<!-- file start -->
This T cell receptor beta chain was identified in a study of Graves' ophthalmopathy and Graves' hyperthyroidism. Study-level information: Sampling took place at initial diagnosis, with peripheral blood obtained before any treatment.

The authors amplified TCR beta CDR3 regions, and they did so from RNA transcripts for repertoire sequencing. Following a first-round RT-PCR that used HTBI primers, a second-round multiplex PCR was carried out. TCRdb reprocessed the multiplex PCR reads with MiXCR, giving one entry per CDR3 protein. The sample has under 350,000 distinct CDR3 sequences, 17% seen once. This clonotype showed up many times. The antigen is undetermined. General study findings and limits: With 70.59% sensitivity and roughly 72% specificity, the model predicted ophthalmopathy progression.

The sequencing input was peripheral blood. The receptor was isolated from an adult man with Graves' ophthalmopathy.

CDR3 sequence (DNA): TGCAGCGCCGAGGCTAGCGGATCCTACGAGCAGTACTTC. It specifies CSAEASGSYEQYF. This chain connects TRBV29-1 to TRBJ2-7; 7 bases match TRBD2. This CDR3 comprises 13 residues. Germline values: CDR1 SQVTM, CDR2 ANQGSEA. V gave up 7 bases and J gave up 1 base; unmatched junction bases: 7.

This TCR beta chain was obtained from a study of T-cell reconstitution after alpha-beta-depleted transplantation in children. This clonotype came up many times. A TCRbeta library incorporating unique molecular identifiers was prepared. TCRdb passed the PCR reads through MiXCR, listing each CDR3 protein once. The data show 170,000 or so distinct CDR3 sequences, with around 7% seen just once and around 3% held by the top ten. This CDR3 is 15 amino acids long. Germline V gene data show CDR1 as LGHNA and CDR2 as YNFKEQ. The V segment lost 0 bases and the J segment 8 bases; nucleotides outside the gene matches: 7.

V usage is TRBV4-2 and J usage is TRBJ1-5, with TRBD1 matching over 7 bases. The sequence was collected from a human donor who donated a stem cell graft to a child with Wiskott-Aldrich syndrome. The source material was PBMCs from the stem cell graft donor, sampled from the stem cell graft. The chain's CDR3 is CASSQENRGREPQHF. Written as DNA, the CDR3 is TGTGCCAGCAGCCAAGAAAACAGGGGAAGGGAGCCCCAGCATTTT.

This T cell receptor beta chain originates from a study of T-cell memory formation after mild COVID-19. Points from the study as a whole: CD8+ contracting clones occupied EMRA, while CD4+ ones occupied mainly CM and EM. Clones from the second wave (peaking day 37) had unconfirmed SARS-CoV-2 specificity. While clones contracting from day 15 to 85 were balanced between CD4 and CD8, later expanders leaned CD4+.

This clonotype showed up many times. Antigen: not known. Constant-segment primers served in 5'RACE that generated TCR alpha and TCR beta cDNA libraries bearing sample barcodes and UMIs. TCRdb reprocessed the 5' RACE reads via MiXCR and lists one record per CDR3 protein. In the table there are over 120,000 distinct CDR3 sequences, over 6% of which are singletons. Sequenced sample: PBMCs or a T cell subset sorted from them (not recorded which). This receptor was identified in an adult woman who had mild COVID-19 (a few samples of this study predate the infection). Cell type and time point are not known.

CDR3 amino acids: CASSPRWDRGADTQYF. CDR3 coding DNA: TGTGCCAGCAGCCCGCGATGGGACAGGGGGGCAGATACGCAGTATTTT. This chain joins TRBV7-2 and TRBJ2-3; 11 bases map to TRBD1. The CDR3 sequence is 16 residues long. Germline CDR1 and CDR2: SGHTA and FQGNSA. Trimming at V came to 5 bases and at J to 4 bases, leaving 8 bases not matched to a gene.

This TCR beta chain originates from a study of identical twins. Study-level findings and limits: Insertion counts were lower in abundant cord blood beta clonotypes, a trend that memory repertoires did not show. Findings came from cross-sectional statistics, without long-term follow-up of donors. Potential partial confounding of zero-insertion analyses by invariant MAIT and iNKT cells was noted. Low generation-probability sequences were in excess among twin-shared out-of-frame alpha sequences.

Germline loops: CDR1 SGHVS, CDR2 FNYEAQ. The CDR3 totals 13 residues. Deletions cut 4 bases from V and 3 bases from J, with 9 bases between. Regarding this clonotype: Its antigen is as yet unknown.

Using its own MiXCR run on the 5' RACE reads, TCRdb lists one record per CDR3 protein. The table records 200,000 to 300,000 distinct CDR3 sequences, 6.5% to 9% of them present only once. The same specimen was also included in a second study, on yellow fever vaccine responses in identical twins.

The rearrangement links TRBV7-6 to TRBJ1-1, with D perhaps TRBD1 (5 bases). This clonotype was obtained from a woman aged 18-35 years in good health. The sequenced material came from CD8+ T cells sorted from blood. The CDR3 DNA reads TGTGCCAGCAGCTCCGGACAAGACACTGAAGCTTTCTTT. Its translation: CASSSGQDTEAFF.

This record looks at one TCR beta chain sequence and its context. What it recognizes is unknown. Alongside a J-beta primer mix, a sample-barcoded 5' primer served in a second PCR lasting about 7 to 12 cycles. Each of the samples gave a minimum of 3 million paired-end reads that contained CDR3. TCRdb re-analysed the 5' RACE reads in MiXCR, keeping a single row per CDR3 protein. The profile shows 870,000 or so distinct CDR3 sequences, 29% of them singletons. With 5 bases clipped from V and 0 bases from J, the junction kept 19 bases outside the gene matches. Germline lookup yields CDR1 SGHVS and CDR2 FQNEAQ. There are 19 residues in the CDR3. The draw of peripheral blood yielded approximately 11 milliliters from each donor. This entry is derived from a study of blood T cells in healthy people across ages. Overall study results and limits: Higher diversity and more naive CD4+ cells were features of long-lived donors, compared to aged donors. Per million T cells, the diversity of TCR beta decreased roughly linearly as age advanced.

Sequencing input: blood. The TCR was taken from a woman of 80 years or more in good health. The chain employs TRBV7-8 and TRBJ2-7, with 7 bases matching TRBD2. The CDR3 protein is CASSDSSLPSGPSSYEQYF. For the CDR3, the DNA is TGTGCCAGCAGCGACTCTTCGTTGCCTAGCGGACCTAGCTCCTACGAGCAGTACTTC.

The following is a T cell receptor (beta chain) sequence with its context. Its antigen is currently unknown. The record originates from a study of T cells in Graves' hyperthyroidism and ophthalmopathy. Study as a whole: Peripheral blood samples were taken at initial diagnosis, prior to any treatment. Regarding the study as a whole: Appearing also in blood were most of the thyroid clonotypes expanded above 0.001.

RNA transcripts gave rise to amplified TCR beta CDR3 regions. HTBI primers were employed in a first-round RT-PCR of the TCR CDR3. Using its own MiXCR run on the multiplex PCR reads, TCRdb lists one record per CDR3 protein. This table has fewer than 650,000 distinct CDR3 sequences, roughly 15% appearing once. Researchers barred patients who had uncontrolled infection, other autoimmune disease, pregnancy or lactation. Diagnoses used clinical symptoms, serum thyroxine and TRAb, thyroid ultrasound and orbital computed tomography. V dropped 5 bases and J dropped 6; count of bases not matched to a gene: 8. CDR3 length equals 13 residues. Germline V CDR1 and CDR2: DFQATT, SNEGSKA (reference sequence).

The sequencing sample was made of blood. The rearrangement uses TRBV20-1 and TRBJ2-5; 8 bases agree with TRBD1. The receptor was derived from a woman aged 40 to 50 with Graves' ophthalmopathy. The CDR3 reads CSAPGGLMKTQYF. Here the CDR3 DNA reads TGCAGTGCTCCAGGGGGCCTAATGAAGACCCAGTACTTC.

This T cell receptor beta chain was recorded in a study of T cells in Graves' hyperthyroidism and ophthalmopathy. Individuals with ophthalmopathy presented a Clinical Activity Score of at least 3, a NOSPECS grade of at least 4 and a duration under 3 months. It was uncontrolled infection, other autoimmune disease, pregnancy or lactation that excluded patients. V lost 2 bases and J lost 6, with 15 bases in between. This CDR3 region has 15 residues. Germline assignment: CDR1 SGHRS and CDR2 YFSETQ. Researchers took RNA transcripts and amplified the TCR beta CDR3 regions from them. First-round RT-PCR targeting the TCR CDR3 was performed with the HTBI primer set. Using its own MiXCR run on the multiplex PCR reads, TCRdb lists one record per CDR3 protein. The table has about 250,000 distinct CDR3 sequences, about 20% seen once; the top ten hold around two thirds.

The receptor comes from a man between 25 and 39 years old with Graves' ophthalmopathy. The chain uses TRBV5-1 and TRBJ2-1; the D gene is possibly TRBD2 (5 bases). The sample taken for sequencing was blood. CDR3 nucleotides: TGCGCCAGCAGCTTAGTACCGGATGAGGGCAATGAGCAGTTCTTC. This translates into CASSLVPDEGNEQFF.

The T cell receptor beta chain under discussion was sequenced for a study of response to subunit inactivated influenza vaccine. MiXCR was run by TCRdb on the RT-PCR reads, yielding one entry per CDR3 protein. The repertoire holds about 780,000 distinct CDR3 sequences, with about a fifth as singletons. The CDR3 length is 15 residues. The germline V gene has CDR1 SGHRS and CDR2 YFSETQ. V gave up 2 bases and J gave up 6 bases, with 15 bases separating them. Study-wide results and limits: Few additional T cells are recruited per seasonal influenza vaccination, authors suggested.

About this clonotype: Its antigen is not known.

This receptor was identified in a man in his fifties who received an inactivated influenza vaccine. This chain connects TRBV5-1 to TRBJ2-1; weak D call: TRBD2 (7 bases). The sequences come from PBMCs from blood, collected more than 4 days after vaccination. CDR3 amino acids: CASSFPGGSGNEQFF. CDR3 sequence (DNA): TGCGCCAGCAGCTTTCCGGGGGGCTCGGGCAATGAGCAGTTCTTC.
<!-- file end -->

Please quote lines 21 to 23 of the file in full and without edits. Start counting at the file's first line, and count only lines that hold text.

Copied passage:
The T cell receptor beta chain under discussion was sequenced for a study of response to subunit inactivated influenza vaccine. MiXCR was run by TCRdb on the RT-PCR reads, yielding one entry per CDR3 protein. The repertoire holds about 780,000 distinct CDR3 sequences, with about a fifth as singletons. The CDR3 length is 15 residues. The germline V gene has CDR1 SGHRS and CDR2 YFSETQ. V gave up 2 bases and J gave up 6 bases, with 15 bases separating them. Study-wide results and limits: Few additional T cells are recruited per seasonal influenza vaccination, authors suggested.

About this clonotype: Its antigen is not known.

This receptor was identified in a man in his fifties who received an inactivated influenza vaccine. This chain connects TRBV5-1 to TRBJ2-1; weak D call: TRBD2 (7 bases). The sequences come from PBMCs from blood, collected more than 4 days after vaccination. CDR3 amino acids: CASSFPGGSGNEQFF. CDR3 sequence (DNA): TGCGCCAGCAGCTTTCCGGGGGGCTCGGGCAATGAGCAGTTCTTC.